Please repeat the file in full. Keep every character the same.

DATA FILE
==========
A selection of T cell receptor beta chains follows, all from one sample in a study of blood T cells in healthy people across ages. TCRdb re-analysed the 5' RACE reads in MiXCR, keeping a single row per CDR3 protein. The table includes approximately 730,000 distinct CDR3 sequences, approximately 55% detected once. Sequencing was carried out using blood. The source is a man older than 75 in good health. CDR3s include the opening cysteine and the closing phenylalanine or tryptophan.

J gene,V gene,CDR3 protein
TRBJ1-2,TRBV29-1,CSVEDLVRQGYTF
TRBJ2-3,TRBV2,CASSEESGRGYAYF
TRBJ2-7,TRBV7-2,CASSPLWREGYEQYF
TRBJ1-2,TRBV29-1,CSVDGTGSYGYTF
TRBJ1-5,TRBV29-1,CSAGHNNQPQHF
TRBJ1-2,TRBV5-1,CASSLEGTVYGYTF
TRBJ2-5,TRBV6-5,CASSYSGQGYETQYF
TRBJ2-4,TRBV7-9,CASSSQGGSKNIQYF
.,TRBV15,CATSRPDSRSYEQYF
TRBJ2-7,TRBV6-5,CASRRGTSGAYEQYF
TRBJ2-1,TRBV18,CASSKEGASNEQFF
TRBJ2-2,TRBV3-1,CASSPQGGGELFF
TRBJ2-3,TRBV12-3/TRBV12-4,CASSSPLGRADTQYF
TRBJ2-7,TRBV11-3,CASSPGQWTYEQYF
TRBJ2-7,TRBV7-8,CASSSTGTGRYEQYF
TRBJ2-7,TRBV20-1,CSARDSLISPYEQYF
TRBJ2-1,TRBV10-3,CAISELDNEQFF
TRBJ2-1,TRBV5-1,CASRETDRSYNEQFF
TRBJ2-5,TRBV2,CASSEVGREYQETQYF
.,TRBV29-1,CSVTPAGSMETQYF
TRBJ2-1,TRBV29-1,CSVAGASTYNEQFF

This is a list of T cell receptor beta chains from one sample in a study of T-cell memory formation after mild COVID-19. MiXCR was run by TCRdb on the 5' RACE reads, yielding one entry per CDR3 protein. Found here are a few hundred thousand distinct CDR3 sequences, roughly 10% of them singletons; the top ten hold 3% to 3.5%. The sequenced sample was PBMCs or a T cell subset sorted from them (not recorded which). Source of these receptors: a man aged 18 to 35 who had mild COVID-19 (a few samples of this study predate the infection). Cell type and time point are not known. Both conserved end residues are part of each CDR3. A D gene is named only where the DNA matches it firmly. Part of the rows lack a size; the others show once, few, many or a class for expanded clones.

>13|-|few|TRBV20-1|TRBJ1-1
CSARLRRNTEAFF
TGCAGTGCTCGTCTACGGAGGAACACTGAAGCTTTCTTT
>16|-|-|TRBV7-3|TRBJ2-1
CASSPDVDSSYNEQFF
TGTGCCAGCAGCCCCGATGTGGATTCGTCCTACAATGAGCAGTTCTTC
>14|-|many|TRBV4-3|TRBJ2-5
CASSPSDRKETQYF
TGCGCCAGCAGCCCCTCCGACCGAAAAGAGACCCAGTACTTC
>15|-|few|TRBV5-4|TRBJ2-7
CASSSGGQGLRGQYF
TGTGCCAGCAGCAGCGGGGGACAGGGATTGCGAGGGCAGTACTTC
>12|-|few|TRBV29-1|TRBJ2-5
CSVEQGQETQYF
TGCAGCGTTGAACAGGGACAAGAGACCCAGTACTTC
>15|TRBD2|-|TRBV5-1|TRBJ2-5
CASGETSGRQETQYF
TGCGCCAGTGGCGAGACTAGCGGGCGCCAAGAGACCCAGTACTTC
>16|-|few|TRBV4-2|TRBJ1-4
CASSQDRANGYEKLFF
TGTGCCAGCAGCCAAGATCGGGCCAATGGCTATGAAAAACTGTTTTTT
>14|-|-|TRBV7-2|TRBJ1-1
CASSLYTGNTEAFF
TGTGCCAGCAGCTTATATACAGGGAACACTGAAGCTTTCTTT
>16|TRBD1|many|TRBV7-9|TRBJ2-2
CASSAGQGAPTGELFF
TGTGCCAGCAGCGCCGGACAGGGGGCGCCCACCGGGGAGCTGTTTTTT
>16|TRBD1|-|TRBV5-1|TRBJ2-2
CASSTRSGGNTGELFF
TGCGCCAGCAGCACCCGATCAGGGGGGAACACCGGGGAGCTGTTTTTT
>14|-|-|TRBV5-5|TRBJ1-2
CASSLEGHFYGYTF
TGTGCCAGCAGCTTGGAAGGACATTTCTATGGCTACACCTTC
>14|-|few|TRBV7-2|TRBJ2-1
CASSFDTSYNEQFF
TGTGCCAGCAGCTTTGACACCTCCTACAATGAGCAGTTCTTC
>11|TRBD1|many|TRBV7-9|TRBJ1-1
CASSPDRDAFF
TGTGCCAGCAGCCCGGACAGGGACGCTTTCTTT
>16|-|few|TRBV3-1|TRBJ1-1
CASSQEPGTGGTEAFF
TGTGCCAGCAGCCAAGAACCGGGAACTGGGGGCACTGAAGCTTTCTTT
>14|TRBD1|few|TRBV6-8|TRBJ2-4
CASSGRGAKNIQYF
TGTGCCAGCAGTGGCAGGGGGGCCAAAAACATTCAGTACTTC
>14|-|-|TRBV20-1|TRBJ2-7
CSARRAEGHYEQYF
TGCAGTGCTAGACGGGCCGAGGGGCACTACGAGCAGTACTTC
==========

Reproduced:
A selection of T cell receptor beta chains follows, all from one sample in a study of blood T cells in healthy people across ages. TCRdb re-analysed the 5' RACE reads in MiXCR, keeping a single row per CDR3 protein. The table includes approximately 730,000 distinct CDR3 sequences, approximately 55% detected once. Sequencing was carried out using blood. The source is a man older than 75 in good health. CDR3s include the opening cysteine and the closing phenylalanine or tryptophan.

J gene,V gene,CDR3 protein
TRBJ1-2,TRBV29-1,CSVEDLVRQGYTF
TRBJ2-3,TRBV2,CASSEESGRGYAYF
TRBJ2-7,TRBV7-2,CASSPLWREGYEQYF
TRBJ1-2,TRBV29-1,CSVDGTGSYGYTF
TRBJ1-5,TRBV29-1,CSAGHNNQPQHF
TRBJ1-2,TRBV5-1,CASSLEGTVYGYTF
TRBJ2-5,TRBV6-5,CASSYSGQGYETQYF
TRBJ2-4,TRBV7-9,CASSSQGGSKNIQYF
.,TRBV15,CATSRPDSRSYEQYF
TRBJ2-7,TRBV6-5,CASRRGTSGAYEQYF
TRBJ2-1,TRBV18,CASSKEGASNEQFF
TRBJ2-2,TRBV3-1,CASSPQGGGELFF
TRBJ2-3,TRBV12-3/TRBV12-4,CASSSPLGRADTQYF
TRBJ2-7,TRBV11-3,CASSPGQWTYEQYF
TRBJ2-7,TRBV7-8,CASSSTGTGRYEQYF
TRBJ2-7,TRBV20-1,CSARDSLISPYEQYF
TRBJ2-1,TRBV10-3,CAISELDNEQFF
TRBJ2-1,TRBV5-1,CASRETDRSYNEQFF
TRBJ2-5,TRBV2,CASSEVGREYQETQYF
.,TRBV29-1,CSVTPAGSMETQYF
TRBJ2-1,TRBV29-1,CSVAGASTYNEQFF

This is a list of T cell receptor beta chains from one sample in a study of T-cell memory formation after mild COVID-19. MiXCR was run by TCRdb on the 5' RACE reads, yielding one entry per CDR3 protein. Found here are a few hundred thousand distinct CDR3 sequences, roughly 10% of them singletons; the top ten hold 3% to 3.5%. The sequenced sample was PBMCs or a T cell subset sorted from them (not recorded which). Source of these receptors: a man aged 18 to 35 who had mild COVID-19 (a few samples of this study predate the infection). Cell type and time point are not known. Both conserved end residues are part of each CDR3. A D gene is named only where the DNA matches it firmly. Part of the rows lack a size; the others show once, few, many or a class for expanded clones.

>13|-|few|TRBV20-1|TRBJ1-1
CSARLRRNTEAFF
TGCAGTGCTCGTCTACGGAGGAACACTGAAGCTTTCTTT
>16|-|-|TRBV7-3|TRBJ2-1
CASSPDVDSSYNEQFF
TGTGCCAGCAGCCCCGATGTGGATTCGTCCTACAATGAGCAGTTCTTC
>14|-|many|TRBV4-3|TRBJ2-5
CASSPSDRKETQYF
TGCGCCAGCAGCCCCTCCGACCGAAAAGAGACCCAGTACTTC
>15|-|few|TRBV5-4|TRBJ2-7
CASSSGGQGLRGQYF
TGTGCCAGCAGCAGCGGGGGACAGGGATTGCGAGGGCAGTACTTC
>12|-|few|TRBV29-1|TRBJ2-5
CSVEQGQETQYF
TGCAGCGTTGAACAGGGACAAGAGACCCAGTACTTC
>15|TRBD2|-|TRBV5-1|TRBJ2-5
CASGETSGRQETQYF
TGCGCCAGTGGCGAGACTAGCGGGCGCCAAGAGACCCAGTACTTC
>16|-|few|TRBV4-2|TRBJ1-4
CASSQDRANGYEKLFF
TGTGCCAGCAGCCAAGATCGGGCCAATGGCTATGAAAAACTGTTTTTT
>14|-|-|TRBV7-2|TRBJ1-1
CASSLYTGNTEAFF
TGTGCCAGCAGCTTATATACAGGGAACACTGAAGCTTTCTTT
>16|TRBD1|many|TRBV7-9|TRBJ2-2
CASSAGQGAPTGELFF
TGTGCCAGCAGCGCCGGACAGGGGGCGCCCACCGGGGAGCTGTTTTTT
>16|TRBD1|-|TRBV5-1|TRBJ2-2
CASSTRSGGNTGELFF
TGCGCCAGCAGCACCCGATCAGGGGGGAACACCGGGGAGCTGTTTTTT
>14|-|-|TRBV5-5|TRBJ1-2
CASSLEGHFYGYTF
TGTGCCAGCAGCTTGGAAGGACATTTCTATGGCTACACCTTC
>14|-|few|TRBV7-2|TRBJ2-1
CASSFDTSYNEQFF
TGTGCCAGCAGCTTTGACACCTCCTACAATGAGCAGTTCTTC
>11|TRBD1|many|TRBV7-9|TRBJ1-1
CASSPDRDAFF
TGTGCCAGCAGCCCGGACAGGGACGCTTTCTTT
>16|-|few|TRBV3-1|TRBJ1-1
CASSQEPGTGGTEAFF
TGTGCCAGCAGCCAAGAACCGGGAACTGGGGGCACTGAAGCTTTCTTT
>14|TRBD1|few|TRBV6-8|TRBJ2-4
CASSGRGAKNIQYF
TGTGCCAGCAGTGGCAGGGGGGCCAAAAACATTCAGTACTTC
>14|-|-|TRBV20-1|TRBJ2-7
CSARRAEGHYEQYF
TGCAGTGCTAGACGGGCCGAGGGGCACTACGAGCAGTACTTC